Asher Orkaby reviews the origins of the war on Yemen and describes the horrible humanitarian catastrophe that it has created. Here he notes that the Saudis’ justification for the intervention was made up to win international backing:

In March 2015, Saudi Arabia and a coalition of Arab nations from the Gulf Cooperation Council launched a military campaign to push back the Houthis and restore the government. Saudi Arabia presented the intervention as a response to the threat of Iranian expansionism, arguing that the Houthis were effectively an Iranian proxy. This won it the support of other Arab countries and the United States. Yet Saudi rhetoric has grossly misrepresented Iran’s role in the conflict. Although some small arms and money have flowed from Iran to the Houthis, the amounts are not large, and there is no real Houthi-Iranian alliance [bold mine-DL].

It has been common in Western coverage of the war to frame it as a “proxy war” between the Saudis and Iran, and also to describe it primarily in sectarian terms, but both of these are inaccurate and have been promoted by the Saudis and their Western supporters to obscure the real reasons for the conflict. Hawkish supporters of the war on Yemen have been eager to echo Saudi claims about Iranian “expansionism” because it dovetails with their other alarmist claims about Iran’s role in the region, and it somehow makes the wrecking and starving of Yemen more acceptable to our political class if it is being done for anti-Iranian reasons. Regardless, the war is indefensible, and the U.S. should have no part in it. Because the U.S. has backed the war from the start, it is incumbent on our government and the public to bring it to an end and attempt to repair the damage that has been done to Yemen.

The famine and cholera crises that the Saudi-led campaign and blockade have caused are the worst in the world. Orkaby reminds us of the details:

The intervention, which began as a series of air strikes against Houthi military targets, has morphed into an attempt to destroy Yemen’s economic infrastructure in order to turn public opinion away from the Houthi movement and its anti-Saudi stance. Hospitals, factories, water mains, sewage facilities, bridges, and roads have all been demolished in bombing raids. The Saudi coalition, with help from the United States, has blockaded Yemen’s ports and rendered it dangerous for civilian aircraft to fly over the country, making it difficult for aid agencies or businesses to bring goods into Sanaa’s airport and for wounded Yemenis to go abroad for treatment [bold mine-DL].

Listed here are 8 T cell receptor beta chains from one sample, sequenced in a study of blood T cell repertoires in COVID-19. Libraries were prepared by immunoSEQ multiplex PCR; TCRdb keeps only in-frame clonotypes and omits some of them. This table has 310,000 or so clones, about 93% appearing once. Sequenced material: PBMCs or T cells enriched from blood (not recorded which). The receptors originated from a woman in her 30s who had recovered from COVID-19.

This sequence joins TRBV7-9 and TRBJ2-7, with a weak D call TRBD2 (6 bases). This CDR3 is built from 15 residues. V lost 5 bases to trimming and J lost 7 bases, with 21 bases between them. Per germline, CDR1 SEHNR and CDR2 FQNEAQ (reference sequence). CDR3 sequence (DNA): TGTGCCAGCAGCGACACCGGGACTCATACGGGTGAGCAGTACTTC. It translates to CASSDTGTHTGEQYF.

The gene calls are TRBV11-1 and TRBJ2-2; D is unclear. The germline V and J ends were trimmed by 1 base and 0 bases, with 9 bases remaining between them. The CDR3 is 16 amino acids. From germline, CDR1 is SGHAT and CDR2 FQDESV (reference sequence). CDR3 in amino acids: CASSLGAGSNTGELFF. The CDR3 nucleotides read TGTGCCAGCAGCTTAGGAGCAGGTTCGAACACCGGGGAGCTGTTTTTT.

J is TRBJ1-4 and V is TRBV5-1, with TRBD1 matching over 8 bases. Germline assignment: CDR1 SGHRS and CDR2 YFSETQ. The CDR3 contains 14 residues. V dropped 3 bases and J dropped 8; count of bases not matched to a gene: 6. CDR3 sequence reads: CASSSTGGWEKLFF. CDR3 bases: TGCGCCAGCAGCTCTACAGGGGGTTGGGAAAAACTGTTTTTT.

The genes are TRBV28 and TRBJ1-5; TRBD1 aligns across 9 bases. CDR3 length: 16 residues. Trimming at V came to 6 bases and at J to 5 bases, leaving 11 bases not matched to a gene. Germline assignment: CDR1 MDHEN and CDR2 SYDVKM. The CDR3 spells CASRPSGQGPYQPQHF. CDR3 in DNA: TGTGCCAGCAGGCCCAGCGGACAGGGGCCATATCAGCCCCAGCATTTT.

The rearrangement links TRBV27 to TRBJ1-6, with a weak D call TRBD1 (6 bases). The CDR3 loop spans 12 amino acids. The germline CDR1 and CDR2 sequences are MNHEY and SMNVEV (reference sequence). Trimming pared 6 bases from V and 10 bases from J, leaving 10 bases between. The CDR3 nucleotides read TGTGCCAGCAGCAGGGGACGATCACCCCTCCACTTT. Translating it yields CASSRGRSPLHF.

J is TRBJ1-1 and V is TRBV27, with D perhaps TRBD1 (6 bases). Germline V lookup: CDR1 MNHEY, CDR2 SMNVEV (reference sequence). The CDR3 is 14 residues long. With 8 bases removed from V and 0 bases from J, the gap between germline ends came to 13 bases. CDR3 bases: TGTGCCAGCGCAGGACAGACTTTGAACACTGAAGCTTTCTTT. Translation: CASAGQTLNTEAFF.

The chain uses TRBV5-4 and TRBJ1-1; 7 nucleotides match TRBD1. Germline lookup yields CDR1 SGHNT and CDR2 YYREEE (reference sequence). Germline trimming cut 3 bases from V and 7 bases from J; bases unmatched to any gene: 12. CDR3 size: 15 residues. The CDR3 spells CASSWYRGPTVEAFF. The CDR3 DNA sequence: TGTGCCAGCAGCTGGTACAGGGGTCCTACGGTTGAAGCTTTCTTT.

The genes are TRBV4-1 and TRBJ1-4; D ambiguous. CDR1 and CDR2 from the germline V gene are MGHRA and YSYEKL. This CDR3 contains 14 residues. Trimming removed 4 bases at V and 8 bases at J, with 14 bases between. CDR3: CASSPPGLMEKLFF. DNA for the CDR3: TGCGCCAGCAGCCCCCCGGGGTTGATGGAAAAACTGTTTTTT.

Yemen’s economy, already weak, has collapsed under the pressure. For many Yemenis, buying food or medicine is now difficult or impossible. According to the UN, two-thirds of Yemen’s 28 million people face food shortages and do not have access to clean water. Seven million of them live in areas on the brink of famine, and nearly two million Yemeni children are acutely malnourished [bold mine-DL]. Without working public services, rubbish and sewage have piled up on the streets and leached into drinking wells. Since April, cholera, which spreads in contaminated water, has infected over 600,000 people, killing more than 2,000.

As Reuters reported earlier this month, the widespread malnutrition and famine are the result of the coalition blockade. The cholera epidemic has become even worse than it was when Orkaby was writing this, as there are now over 840,000 cases. The Red Cross estimates that there will over one million by the end of the year, and that is probably a conservative estimate. Millions of lives are threatened by starvation and preventable disease, these crises are being caused in large part because of the Saudi-led, U.S.-backed campaign and blockade, and the suffering of the civilian population could be significantly ameliorated if those were brought to an end.

The Trump administration has shown no sign of halting its support for the coalition or pressuring the Saudis to end their failed war. If it is left up to the executive, U.S. support for the war will never end, and that is why Congress must assert itself to end our involvement. That is why it is imperative that the House pass H. Con. Res. 81 next month. The vote is expected to be held on November 2, so there is still time to contact your representatives and urge them to support the resolution. The House will have the opportunity to repudiate the disgraceful support that the U.S. has been providing to the coalition, and I urge them to take it.